Former Australia captain Ian Chappell is now a cricket commentator for Channel 9, and a columnist

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Posted by jay57870 on (August 13, 2014, 1:15 GMT)

Ian - Why not parity? A game of musical chairs is more exciting than watching a solo show. Modern cricket is intensely competitive: there are 6 teams - SA, Oz, Eng, Ind, SL & Pak - vying for the top Test spot. Plus WI & NZ are no pushovers. In his "think tank" wisdom, Chappelli even suggested: "why not merge them (Bangladesh & Zimbabwe) to make them a more competitive side?" OMG! That's parity! Most Test matches these days yield a definite win/loss result, compared to the dreary draws of old. Call it the "ODI/T20 effect" of uncertainty, speeding up Test matches. SL prevailed over Pak in Galle in a thrilling ODI/T20-like cliff-hanger in rain! Yes, Sanga is a "classic example" of multi-tasking! The Ind-Eng series saw many twists & turns, changing outcomes on a dime. As The Bard said: "Uneasy lies the head that wears a crown"! Since the power shift from the Eng-Oz duopoly to today's India-led cricket world, the game is more inclusive & competitive. A rising tide lifts all boats, Ian!!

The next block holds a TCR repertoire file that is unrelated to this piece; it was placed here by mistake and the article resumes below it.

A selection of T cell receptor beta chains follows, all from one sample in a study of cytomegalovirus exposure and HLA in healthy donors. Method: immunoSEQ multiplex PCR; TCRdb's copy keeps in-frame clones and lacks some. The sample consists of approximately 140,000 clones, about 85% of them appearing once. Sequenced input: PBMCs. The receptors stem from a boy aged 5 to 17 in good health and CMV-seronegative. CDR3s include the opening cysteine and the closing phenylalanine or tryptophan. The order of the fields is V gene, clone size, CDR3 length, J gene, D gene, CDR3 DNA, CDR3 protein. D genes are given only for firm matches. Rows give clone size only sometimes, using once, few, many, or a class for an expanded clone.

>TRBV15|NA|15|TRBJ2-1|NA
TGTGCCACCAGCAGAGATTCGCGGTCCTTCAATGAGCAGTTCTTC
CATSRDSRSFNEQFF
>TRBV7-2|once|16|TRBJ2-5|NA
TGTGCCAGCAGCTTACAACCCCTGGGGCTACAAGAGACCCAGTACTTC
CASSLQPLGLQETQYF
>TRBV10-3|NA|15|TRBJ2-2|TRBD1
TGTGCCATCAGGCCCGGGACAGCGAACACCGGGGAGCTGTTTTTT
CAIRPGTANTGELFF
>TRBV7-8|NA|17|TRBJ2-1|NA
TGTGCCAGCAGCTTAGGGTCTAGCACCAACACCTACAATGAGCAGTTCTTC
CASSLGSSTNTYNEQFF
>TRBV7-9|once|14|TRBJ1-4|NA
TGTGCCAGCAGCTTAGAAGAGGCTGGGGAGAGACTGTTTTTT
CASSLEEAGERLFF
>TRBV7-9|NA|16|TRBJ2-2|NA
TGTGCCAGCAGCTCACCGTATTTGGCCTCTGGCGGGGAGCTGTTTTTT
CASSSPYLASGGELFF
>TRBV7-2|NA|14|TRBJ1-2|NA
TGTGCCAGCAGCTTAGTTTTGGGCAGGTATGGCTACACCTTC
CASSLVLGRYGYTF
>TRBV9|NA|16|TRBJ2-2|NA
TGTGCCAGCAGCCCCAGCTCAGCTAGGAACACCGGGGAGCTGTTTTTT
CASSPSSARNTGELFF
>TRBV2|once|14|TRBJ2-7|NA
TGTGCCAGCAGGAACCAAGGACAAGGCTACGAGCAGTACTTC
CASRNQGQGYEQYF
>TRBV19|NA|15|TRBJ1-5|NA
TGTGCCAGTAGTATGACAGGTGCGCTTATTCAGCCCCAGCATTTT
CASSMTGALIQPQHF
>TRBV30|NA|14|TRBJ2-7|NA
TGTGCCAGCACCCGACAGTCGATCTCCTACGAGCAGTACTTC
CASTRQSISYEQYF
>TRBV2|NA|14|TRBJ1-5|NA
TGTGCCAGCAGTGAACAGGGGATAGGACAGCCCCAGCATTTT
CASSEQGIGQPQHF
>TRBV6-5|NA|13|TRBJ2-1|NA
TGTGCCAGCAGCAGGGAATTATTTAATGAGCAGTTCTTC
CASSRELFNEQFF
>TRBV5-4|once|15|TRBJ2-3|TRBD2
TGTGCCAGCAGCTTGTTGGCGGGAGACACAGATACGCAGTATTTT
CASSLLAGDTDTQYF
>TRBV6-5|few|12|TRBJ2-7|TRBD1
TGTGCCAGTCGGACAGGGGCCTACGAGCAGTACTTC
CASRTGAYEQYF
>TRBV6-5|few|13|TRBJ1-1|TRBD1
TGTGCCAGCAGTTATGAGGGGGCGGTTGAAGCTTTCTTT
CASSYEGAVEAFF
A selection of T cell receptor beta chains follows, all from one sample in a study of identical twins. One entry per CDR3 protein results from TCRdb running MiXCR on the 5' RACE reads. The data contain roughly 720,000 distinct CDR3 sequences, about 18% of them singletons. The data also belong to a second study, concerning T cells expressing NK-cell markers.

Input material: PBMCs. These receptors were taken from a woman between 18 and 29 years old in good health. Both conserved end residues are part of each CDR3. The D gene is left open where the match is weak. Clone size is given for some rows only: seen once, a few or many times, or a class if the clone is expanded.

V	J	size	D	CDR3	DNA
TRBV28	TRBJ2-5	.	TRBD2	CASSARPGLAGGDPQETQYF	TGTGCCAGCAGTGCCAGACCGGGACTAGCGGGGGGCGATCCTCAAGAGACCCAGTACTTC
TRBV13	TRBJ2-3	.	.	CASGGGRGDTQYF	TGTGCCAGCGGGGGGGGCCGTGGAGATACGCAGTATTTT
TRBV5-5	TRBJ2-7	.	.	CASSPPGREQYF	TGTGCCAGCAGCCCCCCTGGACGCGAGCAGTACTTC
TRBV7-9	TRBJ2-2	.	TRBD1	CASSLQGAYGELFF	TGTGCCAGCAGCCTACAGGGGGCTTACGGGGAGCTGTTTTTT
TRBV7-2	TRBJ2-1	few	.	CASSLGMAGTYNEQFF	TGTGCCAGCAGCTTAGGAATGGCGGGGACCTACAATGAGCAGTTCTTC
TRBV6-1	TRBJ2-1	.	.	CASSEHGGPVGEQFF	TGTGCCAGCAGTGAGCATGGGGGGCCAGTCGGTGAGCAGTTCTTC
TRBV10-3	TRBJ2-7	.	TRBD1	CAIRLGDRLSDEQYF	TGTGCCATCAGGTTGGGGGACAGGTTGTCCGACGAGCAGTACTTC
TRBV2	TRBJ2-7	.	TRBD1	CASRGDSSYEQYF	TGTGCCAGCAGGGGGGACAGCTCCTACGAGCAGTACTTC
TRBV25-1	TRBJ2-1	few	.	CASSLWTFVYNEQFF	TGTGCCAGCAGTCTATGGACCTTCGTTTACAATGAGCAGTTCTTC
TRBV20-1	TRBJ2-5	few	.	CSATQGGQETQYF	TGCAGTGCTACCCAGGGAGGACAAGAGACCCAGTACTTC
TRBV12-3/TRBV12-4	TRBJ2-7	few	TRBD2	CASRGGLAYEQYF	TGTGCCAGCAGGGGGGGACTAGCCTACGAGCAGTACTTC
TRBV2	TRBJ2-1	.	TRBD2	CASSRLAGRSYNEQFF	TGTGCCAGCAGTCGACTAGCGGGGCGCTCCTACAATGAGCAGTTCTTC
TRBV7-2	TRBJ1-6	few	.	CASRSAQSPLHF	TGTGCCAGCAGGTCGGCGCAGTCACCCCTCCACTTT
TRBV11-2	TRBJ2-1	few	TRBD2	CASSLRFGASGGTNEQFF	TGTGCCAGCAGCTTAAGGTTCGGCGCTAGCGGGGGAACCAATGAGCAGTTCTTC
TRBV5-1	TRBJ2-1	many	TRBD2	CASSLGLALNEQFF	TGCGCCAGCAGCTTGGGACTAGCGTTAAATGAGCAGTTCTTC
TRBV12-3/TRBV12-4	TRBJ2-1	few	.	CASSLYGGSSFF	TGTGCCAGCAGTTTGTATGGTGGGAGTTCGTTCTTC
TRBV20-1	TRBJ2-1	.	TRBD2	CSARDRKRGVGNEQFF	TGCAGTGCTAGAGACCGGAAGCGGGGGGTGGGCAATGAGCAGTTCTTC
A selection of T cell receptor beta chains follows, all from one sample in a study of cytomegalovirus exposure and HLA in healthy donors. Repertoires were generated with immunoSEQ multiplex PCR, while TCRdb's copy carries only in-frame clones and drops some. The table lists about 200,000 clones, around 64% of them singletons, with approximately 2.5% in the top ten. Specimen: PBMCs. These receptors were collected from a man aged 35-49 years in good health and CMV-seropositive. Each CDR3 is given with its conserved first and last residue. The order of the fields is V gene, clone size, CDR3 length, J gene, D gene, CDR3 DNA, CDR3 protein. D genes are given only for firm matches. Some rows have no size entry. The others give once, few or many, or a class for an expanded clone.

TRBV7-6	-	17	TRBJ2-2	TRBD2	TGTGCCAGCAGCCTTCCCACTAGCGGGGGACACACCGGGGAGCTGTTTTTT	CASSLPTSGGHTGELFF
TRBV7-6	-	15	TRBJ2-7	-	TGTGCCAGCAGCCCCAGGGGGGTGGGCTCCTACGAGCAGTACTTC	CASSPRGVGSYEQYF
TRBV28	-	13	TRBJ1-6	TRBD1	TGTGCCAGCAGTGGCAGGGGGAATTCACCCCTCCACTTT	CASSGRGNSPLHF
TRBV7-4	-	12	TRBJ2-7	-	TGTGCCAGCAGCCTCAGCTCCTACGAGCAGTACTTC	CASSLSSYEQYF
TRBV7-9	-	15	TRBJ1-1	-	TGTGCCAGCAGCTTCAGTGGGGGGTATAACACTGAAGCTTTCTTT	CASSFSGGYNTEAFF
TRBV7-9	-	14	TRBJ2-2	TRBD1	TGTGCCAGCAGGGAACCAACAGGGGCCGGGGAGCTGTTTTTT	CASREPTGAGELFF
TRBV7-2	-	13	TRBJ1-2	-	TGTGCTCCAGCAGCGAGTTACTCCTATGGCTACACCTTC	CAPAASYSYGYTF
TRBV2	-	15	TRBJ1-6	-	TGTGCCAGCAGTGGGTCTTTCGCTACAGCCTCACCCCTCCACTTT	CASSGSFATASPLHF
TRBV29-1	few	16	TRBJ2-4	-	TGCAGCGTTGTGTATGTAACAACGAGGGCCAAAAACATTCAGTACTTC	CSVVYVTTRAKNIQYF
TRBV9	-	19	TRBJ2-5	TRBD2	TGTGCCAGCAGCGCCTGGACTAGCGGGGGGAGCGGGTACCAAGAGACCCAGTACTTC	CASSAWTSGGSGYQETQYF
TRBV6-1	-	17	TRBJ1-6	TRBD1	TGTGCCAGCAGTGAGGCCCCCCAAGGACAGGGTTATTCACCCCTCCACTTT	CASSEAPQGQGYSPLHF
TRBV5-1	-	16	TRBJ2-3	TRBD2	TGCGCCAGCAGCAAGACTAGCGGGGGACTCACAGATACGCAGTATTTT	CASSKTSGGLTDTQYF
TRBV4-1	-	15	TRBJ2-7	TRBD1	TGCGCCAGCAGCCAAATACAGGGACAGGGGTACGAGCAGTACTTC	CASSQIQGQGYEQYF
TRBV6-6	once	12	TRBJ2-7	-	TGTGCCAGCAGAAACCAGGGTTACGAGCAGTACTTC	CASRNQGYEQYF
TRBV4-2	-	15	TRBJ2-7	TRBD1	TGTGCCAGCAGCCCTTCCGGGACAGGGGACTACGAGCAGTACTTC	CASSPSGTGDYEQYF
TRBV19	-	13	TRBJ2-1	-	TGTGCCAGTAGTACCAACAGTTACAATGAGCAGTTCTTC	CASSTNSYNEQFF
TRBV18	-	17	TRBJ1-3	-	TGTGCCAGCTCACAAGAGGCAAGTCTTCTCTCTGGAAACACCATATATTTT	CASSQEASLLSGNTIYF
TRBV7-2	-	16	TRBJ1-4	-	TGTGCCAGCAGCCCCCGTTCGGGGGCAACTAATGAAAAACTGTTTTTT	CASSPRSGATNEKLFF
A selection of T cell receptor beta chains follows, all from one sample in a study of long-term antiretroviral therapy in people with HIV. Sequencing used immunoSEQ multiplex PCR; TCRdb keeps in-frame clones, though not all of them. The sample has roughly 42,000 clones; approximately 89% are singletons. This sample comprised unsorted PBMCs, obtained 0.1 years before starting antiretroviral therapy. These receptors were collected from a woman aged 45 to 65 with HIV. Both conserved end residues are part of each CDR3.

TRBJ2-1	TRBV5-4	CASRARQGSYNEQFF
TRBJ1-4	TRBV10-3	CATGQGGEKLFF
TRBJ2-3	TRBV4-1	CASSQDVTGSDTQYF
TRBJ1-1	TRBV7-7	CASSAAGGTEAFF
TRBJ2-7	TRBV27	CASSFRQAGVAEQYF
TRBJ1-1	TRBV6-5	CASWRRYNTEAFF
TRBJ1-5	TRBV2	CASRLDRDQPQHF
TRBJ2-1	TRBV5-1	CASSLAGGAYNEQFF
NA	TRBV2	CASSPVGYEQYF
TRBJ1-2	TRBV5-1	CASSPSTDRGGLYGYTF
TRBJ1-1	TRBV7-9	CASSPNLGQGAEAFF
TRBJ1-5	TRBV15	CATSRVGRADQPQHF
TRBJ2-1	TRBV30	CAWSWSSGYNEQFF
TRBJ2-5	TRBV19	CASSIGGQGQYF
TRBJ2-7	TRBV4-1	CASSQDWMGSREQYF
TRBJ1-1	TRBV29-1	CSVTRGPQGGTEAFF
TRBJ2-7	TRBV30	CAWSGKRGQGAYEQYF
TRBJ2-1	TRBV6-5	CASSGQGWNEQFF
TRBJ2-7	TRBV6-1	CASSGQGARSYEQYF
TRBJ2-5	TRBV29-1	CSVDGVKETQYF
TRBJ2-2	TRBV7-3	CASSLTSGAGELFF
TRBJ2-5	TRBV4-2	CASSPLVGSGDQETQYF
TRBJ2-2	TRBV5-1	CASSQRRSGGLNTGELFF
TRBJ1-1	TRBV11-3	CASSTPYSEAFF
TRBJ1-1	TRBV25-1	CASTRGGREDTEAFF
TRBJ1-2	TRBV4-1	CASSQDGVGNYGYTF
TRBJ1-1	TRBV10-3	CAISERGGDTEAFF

Posted by Clyde on (August 12, 2014, 0:36 GMT)

The country that now revises the duration of matches, from first class to schools, and makes them long enough for technique to count, will come out on top.

Posted by ygkd on (August 11, 2014, 23:13 GMT)